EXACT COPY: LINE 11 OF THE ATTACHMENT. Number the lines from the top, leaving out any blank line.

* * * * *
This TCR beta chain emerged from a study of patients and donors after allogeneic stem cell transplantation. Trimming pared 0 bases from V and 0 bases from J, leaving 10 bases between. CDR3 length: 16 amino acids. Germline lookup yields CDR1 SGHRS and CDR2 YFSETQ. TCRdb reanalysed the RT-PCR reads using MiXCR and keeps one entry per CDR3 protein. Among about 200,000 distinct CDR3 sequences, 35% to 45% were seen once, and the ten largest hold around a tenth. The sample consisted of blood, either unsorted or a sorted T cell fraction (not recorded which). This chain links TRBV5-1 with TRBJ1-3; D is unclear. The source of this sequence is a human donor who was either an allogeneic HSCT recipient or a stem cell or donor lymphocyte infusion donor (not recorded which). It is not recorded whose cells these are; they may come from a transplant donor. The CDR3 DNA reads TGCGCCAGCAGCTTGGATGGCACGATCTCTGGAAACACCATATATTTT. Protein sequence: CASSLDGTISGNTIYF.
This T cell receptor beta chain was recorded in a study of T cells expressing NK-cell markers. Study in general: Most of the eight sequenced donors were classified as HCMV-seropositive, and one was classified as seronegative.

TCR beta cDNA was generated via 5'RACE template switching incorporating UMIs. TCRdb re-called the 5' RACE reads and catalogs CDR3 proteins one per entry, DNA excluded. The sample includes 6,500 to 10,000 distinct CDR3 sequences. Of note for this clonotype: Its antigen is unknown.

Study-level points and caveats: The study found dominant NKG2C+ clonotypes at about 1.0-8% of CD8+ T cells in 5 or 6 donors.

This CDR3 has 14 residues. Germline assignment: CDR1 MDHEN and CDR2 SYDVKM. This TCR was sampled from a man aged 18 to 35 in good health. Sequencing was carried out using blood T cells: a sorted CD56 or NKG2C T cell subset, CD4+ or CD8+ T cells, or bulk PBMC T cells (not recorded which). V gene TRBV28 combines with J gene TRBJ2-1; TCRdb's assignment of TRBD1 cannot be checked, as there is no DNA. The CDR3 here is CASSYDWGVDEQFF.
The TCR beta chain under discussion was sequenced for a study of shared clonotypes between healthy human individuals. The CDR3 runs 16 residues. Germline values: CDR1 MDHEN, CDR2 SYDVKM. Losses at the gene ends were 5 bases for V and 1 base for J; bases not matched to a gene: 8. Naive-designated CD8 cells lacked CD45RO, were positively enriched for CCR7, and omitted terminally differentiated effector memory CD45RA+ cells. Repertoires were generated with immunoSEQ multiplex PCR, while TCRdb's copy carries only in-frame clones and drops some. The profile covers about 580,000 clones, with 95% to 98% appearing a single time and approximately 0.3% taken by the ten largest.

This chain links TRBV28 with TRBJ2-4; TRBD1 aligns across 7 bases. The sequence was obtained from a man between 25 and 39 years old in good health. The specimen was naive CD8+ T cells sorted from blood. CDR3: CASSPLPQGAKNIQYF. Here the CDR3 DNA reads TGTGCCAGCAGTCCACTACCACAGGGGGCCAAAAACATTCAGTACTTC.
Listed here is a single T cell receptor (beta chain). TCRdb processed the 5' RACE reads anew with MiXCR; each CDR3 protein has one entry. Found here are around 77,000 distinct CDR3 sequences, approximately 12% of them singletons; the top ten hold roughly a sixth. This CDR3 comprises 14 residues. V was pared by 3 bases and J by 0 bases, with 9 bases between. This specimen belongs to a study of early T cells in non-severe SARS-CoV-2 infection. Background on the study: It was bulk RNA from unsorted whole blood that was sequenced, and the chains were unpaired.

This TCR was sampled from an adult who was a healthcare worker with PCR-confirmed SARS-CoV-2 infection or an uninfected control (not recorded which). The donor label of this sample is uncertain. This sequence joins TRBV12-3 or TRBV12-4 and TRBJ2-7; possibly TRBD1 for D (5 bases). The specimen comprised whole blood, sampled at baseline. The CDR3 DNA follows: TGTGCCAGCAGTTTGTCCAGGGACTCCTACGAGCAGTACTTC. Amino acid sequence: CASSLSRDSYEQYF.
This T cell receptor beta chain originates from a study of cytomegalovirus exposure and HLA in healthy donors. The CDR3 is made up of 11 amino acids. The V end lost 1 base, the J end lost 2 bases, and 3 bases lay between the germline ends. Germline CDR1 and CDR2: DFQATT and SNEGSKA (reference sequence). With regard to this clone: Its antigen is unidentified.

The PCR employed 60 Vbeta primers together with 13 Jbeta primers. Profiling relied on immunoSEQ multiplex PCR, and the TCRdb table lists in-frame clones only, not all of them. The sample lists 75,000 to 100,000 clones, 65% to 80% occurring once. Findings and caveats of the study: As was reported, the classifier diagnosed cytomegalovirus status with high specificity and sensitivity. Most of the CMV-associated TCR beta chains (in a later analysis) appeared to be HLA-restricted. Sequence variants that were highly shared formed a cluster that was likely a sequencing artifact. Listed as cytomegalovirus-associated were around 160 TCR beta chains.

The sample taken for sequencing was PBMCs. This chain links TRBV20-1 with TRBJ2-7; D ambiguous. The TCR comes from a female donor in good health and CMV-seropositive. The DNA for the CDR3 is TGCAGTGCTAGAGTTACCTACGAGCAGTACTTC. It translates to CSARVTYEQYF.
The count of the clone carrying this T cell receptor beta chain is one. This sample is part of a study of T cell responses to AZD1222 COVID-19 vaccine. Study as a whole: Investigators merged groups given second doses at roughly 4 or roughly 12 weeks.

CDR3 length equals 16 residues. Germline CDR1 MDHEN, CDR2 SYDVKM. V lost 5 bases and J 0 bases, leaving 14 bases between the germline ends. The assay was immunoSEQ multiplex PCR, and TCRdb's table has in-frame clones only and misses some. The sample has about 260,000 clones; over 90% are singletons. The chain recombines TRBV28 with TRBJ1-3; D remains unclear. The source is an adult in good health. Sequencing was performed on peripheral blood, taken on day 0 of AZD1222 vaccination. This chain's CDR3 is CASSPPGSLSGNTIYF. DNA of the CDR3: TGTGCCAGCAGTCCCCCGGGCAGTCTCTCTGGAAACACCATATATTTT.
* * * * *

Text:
The PCR employed 60 Vbeta primers together with 13 Jbeta primers. Profiling relied on immunoSEQ multiplex PCR, and the TCRdb table lists in-frame clones only, not all of them. The sample lists 75,000 to 100,000 clones, 65% to 80% occurring once. Findings and caveats of the study: As was reported, the classifier diagnosed cytomegalovirus status with high specificity and sensitivity. Most of the CMV-associated TCR beta chains (in a later analysis) appeared to be HLA-restricted. Sequence variants that were highly shared formed a cluster that was likely a sequencing artifact. Listed as cytomegalovirus-associated were around 160 TCR beta chains.